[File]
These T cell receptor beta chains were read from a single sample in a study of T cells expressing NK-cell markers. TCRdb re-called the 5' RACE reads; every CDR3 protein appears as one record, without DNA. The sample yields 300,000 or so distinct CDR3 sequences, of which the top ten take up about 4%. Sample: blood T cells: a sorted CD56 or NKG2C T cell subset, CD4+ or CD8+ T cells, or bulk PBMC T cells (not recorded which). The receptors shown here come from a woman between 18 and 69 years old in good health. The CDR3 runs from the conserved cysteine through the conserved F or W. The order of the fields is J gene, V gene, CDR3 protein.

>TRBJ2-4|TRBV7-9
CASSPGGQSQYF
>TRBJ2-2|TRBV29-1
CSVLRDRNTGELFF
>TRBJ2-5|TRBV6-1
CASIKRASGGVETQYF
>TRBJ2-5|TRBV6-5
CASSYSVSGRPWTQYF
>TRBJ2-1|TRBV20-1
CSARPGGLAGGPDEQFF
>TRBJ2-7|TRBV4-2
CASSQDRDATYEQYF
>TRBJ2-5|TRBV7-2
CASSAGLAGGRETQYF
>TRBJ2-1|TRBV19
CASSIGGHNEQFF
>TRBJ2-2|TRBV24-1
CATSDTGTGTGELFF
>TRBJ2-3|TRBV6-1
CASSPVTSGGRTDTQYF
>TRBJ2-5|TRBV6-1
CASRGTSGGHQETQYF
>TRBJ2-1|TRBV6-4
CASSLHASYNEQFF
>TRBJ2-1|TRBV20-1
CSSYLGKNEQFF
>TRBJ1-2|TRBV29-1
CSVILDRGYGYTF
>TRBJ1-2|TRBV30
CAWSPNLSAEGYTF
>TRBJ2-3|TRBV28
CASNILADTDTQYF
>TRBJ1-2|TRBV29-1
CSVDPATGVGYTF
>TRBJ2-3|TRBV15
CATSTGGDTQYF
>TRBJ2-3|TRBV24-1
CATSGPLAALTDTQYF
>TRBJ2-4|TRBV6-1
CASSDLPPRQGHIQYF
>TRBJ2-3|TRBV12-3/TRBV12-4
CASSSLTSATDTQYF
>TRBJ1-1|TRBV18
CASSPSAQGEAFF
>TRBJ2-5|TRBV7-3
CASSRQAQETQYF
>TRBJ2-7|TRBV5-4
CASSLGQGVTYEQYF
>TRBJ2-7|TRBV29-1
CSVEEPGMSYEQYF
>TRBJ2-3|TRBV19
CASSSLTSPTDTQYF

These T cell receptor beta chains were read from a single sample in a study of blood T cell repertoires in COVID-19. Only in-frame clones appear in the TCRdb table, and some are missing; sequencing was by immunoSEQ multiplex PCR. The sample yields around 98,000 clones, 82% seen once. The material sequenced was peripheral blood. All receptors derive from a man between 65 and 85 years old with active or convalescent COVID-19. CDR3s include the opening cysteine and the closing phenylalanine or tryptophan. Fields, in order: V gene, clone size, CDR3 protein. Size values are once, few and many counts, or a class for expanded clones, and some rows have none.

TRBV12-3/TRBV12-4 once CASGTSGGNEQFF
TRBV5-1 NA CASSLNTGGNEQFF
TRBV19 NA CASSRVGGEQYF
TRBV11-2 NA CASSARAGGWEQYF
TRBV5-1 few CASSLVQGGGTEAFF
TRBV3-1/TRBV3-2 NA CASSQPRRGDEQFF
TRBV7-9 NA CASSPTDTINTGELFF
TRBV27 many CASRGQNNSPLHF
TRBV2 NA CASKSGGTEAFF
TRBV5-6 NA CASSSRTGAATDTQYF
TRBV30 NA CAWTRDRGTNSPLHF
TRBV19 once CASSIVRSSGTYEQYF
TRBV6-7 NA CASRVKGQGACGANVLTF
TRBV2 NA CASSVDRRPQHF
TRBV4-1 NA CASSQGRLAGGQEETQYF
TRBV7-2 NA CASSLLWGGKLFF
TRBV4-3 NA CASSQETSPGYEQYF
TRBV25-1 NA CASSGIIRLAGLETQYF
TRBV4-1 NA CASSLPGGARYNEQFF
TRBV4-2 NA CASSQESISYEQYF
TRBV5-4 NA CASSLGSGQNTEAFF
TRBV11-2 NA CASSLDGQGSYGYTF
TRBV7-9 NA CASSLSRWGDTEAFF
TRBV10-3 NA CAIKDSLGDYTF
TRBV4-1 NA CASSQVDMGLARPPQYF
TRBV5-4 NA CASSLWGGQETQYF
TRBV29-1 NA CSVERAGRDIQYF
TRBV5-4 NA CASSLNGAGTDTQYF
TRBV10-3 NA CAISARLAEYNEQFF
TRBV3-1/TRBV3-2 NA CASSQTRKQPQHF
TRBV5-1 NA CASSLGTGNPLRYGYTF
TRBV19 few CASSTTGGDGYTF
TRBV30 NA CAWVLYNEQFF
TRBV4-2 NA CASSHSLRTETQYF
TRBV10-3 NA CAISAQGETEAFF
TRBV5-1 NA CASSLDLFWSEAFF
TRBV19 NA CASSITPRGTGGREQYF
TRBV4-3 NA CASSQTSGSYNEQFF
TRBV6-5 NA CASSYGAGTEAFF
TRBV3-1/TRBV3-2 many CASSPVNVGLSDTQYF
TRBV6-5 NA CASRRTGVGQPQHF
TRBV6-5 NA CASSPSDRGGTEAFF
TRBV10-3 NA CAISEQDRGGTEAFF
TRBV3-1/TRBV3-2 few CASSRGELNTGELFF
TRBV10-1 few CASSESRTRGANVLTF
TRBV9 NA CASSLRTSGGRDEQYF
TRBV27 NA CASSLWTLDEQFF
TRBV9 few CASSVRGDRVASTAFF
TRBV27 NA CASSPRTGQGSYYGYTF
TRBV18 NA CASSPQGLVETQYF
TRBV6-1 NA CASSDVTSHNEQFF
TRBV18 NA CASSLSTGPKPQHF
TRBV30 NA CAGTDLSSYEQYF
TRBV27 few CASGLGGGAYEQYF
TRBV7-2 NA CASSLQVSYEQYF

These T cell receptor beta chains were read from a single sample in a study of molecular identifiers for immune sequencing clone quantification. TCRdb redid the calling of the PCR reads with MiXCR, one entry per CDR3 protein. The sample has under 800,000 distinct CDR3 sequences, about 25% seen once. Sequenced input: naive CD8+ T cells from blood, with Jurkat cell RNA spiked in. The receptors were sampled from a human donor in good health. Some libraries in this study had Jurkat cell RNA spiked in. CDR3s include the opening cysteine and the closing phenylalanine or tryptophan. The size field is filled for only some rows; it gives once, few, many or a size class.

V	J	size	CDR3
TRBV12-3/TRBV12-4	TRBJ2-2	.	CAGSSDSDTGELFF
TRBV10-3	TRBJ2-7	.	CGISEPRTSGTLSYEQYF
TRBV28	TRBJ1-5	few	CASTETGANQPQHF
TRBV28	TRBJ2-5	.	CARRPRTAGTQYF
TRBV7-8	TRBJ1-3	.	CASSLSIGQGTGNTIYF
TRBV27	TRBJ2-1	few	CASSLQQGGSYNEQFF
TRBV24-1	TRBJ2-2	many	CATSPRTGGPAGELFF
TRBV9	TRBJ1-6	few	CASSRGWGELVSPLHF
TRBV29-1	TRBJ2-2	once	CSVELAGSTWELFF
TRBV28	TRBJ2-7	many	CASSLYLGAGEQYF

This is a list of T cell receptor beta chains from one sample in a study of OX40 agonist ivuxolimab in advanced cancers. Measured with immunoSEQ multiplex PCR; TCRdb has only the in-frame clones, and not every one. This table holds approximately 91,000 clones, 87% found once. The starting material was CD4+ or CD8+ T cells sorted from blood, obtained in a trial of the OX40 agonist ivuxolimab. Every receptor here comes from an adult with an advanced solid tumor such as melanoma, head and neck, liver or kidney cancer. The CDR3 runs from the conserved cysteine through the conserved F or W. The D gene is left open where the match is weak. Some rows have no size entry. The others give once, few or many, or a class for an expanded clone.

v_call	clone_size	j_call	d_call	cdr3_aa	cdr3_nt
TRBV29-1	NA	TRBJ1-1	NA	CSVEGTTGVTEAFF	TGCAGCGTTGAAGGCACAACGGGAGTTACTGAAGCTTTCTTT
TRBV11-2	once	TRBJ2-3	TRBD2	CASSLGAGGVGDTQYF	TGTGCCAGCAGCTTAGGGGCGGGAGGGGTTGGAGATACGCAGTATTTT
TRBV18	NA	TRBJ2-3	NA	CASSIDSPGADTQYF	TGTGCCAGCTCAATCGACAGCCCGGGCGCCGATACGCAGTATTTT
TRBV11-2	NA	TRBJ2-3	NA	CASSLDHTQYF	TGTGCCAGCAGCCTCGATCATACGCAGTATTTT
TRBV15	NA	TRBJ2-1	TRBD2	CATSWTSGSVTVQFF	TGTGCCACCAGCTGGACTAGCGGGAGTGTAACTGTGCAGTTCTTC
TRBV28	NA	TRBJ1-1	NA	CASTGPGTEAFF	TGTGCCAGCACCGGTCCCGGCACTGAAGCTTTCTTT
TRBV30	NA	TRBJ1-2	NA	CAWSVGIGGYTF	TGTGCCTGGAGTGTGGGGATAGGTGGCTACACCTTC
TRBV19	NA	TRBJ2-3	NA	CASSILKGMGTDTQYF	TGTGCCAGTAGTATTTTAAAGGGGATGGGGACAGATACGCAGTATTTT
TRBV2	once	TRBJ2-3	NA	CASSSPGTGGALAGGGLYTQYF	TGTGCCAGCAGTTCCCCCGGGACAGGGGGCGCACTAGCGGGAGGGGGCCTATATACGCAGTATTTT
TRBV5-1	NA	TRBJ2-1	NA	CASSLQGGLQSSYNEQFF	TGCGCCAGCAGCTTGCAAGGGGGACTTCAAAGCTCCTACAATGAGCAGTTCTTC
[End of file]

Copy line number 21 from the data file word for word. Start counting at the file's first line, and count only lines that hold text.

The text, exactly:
CASSPVTSGGRTDTQYF